You may not have a lot in common with Frank Bruni. He's a gay journalist, now in his 40s, who spent several years as the New York Times's restaurant critic after having written for papers in Washington, Detroit as well as for the New York Post. He also wrote a book on George Bush (which I haven't read). You may not be able to connect with his life, but I guarantee that if you have every binged or gone on a crazy diet that has left you screaming for food (or just something other than grapefruit all day), you will find yourself nodding in agreement with Frank Bruni.
Bruni's descriptions of his Italian family's eating dynamics will make you laugh, cry and scream. One story that stuck in my mind was how he described his mother's approach to preparing a holiday dinner for guests. If twenty people were invited she would prepare each dish as if all twenty people were going to make that dish their only food during the meal...twenty full meals' worth of mashed potatoes, for instance!
Bruni always loved food (nothing wrong with that!), but it quickly became an addiction for him. Even as a child, he would consistently overeat and, had he not been a gifted swimmer, he would have grown into a seriously overweight man. Instead, during his young adulthood, he usually managed to keep his weight at a fairly acceptable level through exercise and a series of horrible fad diets and bulimia.
For the most part, the pictures in the book show a normal to slightly pudgy man though he did gain quite a bit of weight on the campaign trail with George Bush but the words betray someone totally and constantly obsessed with what he considered his highly imperfect body. I think that, perhaps because he is gay, his body dysmorphia is very similar to that of most women. I just wanted to shake him for the many times he refused to go out or see old friends because he was afraid they would reject him due to his weight...and then go and binge up a storm to console himself.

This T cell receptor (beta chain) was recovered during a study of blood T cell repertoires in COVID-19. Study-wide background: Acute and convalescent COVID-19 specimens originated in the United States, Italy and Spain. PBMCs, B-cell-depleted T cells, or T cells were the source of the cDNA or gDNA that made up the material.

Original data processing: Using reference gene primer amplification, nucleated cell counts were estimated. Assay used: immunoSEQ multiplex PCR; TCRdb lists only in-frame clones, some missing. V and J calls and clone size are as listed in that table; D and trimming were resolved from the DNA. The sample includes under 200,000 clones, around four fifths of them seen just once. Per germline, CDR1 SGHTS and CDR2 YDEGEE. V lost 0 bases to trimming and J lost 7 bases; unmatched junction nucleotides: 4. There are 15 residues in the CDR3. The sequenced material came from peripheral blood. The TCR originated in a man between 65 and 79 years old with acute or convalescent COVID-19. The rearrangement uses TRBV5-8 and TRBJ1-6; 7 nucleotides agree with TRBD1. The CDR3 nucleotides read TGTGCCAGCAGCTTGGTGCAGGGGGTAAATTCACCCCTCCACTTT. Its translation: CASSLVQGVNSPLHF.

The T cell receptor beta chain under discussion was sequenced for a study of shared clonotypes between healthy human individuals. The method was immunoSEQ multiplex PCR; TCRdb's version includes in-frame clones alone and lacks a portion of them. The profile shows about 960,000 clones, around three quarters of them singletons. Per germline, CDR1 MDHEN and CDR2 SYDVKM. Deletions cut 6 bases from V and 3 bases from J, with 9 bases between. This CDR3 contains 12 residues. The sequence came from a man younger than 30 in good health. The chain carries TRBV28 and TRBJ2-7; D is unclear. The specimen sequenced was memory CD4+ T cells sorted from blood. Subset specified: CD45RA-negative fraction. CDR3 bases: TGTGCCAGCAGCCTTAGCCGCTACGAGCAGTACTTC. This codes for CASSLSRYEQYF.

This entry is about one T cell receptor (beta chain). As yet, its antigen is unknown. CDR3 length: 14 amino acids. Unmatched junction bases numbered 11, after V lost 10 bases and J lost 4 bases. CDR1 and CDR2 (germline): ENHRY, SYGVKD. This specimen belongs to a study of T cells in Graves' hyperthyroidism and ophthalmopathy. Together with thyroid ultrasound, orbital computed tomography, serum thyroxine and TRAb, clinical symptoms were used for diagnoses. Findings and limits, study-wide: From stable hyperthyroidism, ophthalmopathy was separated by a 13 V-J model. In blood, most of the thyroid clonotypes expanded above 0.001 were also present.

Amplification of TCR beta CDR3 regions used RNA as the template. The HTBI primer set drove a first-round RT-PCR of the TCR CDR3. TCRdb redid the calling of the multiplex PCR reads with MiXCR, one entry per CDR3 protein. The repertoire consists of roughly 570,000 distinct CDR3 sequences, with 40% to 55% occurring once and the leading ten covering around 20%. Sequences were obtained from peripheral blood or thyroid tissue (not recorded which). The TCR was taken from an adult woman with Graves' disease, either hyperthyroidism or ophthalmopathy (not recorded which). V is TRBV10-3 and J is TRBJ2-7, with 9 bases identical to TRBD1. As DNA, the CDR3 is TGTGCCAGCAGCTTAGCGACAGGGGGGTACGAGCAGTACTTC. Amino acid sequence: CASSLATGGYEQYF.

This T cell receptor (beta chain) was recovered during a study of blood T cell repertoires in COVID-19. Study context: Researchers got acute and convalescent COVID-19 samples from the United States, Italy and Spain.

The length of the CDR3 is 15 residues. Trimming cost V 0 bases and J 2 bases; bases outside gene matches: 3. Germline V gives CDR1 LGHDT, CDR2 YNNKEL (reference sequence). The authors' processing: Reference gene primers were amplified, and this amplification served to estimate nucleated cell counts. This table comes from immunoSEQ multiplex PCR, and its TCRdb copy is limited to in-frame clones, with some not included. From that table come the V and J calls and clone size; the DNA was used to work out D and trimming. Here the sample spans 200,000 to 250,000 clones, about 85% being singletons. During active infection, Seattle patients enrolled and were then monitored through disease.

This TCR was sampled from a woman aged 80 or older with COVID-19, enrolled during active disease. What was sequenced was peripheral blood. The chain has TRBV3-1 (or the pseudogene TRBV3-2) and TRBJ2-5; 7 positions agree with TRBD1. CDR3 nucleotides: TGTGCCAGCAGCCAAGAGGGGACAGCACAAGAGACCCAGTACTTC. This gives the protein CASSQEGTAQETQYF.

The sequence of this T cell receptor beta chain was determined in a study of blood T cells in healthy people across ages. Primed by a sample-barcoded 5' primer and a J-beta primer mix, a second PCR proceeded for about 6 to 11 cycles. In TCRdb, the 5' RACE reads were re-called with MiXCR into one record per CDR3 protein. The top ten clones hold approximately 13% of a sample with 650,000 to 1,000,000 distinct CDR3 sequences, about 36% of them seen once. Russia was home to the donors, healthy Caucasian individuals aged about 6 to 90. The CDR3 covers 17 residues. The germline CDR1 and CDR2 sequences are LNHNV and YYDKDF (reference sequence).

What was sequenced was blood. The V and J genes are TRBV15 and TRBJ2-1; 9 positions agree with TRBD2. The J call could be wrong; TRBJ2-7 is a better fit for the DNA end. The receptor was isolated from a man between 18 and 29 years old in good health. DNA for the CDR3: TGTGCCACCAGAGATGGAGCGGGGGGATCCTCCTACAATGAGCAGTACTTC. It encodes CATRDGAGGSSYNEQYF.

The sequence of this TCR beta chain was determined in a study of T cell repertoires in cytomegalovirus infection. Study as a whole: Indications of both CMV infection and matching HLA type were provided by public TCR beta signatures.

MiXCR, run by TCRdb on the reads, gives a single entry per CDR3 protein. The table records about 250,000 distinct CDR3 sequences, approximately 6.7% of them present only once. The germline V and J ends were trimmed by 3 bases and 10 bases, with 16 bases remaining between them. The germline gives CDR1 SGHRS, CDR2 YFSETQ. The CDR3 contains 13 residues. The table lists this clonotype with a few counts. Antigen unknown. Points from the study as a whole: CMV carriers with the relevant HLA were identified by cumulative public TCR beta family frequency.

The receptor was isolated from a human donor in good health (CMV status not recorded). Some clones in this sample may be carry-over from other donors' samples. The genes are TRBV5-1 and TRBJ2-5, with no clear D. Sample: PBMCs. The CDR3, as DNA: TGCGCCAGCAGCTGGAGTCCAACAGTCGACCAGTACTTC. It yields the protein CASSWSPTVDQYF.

The most important part of the book for me was how he described the eating epiphany he had while working in Italy as the Times Rome bureau chief. All around him, he saw slim Italians. Naturally, he tried to figure out why they were so slim compared to most Americans. Was it that they walked more? No, they like to zoom around Rome on Vespa scooters. Smoked more? No, the Italian smoking rate is going down and in any case, smokers or not, they're still slim. Less of a taste for sweets? No, a favourite breakfast food is the cornetto, a sugary, custard-filled pastry, washed down with a sugary cappuccino. And let's not forget one Italy's great gifts to the world, its gelato (ice cream). More exercise? Not that either.
The answer is that they don't super-size anything.
In Italy pasta came on plates, not in troughs, and the amount might not be more than a dozen forkfuls. A roasted chicken was more likely to serve four or even six people than two. [...] I seldom saw them tunneling idly into bags of chips or hauling in nuts by the fistful.
In the end, Italians were generally slimmer than Americans for the plainest, most obvious reason of all.
They ate less.
How beautiful, how elegant, how simple. Think of all the diet books, clubs and programs that would disappear if people just ate normally.
You're probably wondering how Bruni managed to be a restaurant critic in one of the world's food epicentres, New York, without ballooning into a monster. Again, the answer is simple: lots of exercise...and PORTION CONTROL. But I leave the details of his restaurant adventures to Frank himself. Read the book!